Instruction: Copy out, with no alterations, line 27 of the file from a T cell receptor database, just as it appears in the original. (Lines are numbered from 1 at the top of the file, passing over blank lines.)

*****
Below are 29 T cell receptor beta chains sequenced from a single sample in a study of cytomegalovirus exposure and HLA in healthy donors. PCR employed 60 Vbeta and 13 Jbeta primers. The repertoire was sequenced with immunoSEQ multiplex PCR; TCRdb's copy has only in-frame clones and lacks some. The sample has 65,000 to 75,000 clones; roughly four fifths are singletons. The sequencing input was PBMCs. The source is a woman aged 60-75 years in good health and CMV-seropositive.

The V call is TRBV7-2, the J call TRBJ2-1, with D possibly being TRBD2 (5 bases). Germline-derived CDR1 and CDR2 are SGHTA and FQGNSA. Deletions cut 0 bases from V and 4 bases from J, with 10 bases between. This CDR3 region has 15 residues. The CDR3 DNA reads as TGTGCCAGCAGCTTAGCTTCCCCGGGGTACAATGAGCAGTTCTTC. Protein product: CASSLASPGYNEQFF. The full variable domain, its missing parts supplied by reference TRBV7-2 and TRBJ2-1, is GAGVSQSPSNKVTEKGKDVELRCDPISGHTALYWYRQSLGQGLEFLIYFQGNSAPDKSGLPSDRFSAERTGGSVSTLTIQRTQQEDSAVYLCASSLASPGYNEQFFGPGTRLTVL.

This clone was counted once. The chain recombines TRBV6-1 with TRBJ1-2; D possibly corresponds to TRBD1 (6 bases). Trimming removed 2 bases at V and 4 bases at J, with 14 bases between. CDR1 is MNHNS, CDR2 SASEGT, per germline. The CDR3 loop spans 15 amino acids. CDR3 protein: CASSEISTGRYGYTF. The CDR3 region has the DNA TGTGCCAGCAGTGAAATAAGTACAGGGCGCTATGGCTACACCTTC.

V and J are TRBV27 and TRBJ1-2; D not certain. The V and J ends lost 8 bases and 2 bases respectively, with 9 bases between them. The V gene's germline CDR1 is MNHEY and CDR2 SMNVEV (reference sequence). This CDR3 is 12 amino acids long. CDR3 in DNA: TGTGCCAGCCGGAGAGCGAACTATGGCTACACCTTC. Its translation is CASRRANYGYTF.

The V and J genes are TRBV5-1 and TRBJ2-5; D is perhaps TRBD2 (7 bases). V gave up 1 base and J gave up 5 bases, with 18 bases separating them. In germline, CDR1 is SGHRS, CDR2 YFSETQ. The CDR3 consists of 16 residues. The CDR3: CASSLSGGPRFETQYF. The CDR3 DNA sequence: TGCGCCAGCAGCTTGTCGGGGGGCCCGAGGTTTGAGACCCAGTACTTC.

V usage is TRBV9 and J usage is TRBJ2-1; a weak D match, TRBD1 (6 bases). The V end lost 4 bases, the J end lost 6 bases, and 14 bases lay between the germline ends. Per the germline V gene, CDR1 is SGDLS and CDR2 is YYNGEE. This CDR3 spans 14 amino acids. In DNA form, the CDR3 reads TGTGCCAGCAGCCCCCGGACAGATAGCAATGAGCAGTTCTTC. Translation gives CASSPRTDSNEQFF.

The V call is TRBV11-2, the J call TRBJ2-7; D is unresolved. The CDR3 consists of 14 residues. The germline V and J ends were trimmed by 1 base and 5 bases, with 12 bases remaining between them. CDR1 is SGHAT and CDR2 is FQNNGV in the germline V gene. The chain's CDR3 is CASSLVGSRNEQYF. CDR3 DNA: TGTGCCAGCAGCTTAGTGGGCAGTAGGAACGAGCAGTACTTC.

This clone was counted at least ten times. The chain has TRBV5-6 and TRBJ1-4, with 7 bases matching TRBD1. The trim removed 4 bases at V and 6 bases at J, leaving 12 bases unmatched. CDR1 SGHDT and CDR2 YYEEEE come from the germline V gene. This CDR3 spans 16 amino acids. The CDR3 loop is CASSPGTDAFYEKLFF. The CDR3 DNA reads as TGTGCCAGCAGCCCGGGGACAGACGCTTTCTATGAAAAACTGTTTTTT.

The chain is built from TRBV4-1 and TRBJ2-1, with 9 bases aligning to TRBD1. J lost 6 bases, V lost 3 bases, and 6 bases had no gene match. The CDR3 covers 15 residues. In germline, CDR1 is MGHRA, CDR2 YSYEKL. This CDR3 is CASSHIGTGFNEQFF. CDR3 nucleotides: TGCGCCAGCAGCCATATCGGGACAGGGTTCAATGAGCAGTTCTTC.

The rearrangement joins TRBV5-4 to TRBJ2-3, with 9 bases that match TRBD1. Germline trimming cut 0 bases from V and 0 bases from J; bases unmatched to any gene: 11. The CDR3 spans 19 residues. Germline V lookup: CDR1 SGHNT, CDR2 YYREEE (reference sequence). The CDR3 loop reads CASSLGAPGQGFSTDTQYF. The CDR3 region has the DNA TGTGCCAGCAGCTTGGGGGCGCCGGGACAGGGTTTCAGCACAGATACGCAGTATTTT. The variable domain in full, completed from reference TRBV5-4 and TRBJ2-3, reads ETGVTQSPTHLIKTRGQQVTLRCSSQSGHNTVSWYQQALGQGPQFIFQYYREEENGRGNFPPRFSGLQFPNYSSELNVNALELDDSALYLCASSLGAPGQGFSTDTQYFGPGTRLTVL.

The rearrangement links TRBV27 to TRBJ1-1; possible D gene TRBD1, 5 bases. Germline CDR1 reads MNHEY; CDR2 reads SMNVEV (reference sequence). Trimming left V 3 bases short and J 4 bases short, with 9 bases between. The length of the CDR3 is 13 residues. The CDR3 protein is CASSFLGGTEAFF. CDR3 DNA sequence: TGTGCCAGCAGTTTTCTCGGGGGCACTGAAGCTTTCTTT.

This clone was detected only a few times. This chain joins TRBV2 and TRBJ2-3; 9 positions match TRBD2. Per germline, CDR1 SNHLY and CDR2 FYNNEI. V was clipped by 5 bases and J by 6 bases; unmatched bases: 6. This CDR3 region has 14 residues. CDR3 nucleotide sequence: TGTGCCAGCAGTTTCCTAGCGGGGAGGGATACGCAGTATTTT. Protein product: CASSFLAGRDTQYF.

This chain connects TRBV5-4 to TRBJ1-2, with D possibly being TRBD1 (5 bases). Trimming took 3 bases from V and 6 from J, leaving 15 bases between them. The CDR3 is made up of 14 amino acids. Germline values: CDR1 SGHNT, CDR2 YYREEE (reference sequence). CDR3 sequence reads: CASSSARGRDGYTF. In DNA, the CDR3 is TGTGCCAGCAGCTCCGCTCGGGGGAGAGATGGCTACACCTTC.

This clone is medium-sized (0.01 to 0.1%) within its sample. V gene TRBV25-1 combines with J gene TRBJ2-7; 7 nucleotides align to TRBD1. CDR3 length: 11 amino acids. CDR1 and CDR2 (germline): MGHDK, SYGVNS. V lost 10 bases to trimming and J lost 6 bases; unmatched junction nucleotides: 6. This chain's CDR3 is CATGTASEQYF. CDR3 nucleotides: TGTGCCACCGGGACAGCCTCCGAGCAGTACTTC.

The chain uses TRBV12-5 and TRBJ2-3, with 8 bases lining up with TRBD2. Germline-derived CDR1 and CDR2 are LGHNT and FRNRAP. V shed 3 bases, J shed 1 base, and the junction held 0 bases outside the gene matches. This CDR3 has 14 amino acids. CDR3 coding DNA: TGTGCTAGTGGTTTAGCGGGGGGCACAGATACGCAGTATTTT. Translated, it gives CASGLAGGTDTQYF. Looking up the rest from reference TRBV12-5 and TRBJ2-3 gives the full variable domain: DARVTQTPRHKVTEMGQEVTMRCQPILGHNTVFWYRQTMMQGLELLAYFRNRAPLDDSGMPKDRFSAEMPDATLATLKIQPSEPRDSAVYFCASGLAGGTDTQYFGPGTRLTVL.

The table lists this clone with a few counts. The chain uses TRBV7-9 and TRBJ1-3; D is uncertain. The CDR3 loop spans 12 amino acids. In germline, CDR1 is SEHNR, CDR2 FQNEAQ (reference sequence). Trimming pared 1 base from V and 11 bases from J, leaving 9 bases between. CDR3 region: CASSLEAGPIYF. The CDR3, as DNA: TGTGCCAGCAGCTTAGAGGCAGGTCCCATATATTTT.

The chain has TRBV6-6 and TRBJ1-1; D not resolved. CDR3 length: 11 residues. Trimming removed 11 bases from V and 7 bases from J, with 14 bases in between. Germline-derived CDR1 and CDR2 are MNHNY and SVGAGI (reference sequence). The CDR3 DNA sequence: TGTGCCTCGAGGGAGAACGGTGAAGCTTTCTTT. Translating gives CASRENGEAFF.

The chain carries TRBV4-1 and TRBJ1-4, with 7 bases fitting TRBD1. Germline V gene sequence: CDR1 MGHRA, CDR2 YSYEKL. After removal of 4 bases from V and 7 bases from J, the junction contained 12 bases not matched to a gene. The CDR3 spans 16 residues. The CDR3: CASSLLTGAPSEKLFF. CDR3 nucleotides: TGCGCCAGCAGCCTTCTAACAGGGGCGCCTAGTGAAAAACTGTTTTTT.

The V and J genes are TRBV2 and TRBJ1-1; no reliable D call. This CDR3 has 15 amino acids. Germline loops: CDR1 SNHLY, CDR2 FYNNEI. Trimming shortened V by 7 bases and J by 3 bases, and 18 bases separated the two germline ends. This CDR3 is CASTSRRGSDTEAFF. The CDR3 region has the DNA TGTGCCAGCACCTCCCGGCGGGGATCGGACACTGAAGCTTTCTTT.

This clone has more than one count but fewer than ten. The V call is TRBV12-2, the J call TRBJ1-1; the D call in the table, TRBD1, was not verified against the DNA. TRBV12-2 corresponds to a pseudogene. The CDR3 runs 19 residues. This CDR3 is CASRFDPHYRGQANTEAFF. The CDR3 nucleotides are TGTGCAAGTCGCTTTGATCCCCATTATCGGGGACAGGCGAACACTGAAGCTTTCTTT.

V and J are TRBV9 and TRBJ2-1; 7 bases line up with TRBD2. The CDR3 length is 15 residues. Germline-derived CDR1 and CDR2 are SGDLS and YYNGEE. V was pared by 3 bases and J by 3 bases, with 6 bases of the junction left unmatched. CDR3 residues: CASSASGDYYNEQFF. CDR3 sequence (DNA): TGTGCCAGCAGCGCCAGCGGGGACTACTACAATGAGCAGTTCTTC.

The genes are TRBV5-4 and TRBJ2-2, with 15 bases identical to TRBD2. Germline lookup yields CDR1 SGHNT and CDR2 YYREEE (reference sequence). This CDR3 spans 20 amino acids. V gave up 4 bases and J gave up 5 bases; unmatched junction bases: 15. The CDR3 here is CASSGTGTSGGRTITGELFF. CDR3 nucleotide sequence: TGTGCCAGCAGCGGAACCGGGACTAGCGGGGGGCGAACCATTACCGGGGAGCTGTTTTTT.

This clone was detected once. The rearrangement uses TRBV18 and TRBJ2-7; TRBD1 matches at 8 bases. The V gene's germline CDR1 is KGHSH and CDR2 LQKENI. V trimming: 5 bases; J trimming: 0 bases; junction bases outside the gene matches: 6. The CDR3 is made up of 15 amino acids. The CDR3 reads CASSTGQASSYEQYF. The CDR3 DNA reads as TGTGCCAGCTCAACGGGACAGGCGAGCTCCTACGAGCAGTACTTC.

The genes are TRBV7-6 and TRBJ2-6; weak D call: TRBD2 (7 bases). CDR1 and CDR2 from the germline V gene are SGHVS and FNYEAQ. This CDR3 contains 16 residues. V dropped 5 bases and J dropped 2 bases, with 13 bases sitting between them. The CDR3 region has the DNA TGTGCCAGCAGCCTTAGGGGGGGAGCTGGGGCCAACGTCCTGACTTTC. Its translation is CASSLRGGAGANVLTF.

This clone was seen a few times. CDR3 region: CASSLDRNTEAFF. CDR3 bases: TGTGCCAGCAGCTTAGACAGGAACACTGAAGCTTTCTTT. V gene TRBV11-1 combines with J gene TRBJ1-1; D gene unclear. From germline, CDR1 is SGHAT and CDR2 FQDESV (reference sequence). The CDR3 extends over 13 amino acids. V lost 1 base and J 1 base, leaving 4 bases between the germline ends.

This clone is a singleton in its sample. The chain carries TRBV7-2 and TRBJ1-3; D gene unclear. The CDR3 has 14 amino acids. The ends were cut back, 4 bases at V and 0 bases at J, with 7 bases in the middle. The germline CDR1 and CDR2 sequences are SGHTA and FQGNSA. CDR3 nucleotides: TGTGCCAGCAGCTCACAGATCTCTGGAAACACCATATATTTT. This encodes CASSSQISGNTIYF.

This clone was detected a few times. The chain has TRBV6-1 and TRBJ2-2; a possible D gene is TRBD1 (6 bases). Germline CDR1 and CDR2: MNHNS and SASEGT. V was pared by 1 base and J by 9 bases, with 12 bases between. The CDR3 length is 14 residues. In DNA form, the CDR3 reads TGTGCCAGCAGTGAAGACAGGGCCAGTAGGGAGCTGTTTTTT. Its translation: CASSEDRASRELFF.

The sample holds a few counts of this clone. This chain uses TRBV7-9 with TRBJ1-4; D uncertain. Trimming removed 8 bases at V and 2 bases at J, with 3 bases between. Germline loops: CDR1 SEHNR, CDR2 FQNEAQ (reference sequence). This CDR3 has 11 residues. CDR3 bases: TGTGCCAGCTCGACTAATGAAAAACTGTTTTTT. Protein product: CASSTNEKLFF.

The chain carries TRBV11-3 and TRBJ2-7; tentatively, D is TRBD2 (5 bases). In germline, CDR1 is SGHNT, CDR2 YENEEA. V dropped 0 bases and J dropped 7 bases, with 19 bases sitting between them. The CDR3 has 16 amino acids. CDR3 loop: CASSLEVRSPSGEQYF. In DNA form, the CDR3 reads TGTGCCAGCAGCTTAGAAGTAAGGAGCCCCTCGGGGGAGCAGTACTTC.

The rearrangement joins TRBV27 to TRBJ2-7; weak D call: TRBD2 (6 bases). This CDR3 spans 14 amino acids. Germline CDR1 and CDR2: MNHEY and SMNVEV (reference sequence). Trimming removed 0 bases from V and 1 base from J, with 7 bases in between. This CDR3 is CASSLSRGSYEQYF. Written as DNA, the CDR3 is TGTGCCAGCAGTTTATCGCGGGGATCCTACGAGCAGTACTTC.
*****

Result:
This clone was detected a few times. The chain has TRBV6-1 and TRBJ2-2; a possible D gene is TRBD1 (6 bases). Germline CDR1 and CDR2: MNHNS and SASEGT. V was pared by 1 base and J by 9 bases, with 12 bases between. The CDR3 length is 14 residues. In DNA form, the CDR3 reads TGTGCCAGCAGTGAAGACAGGGCCAGTAGGGAGCTGTTTTTT. Its translation: CASSEDRASRELFF.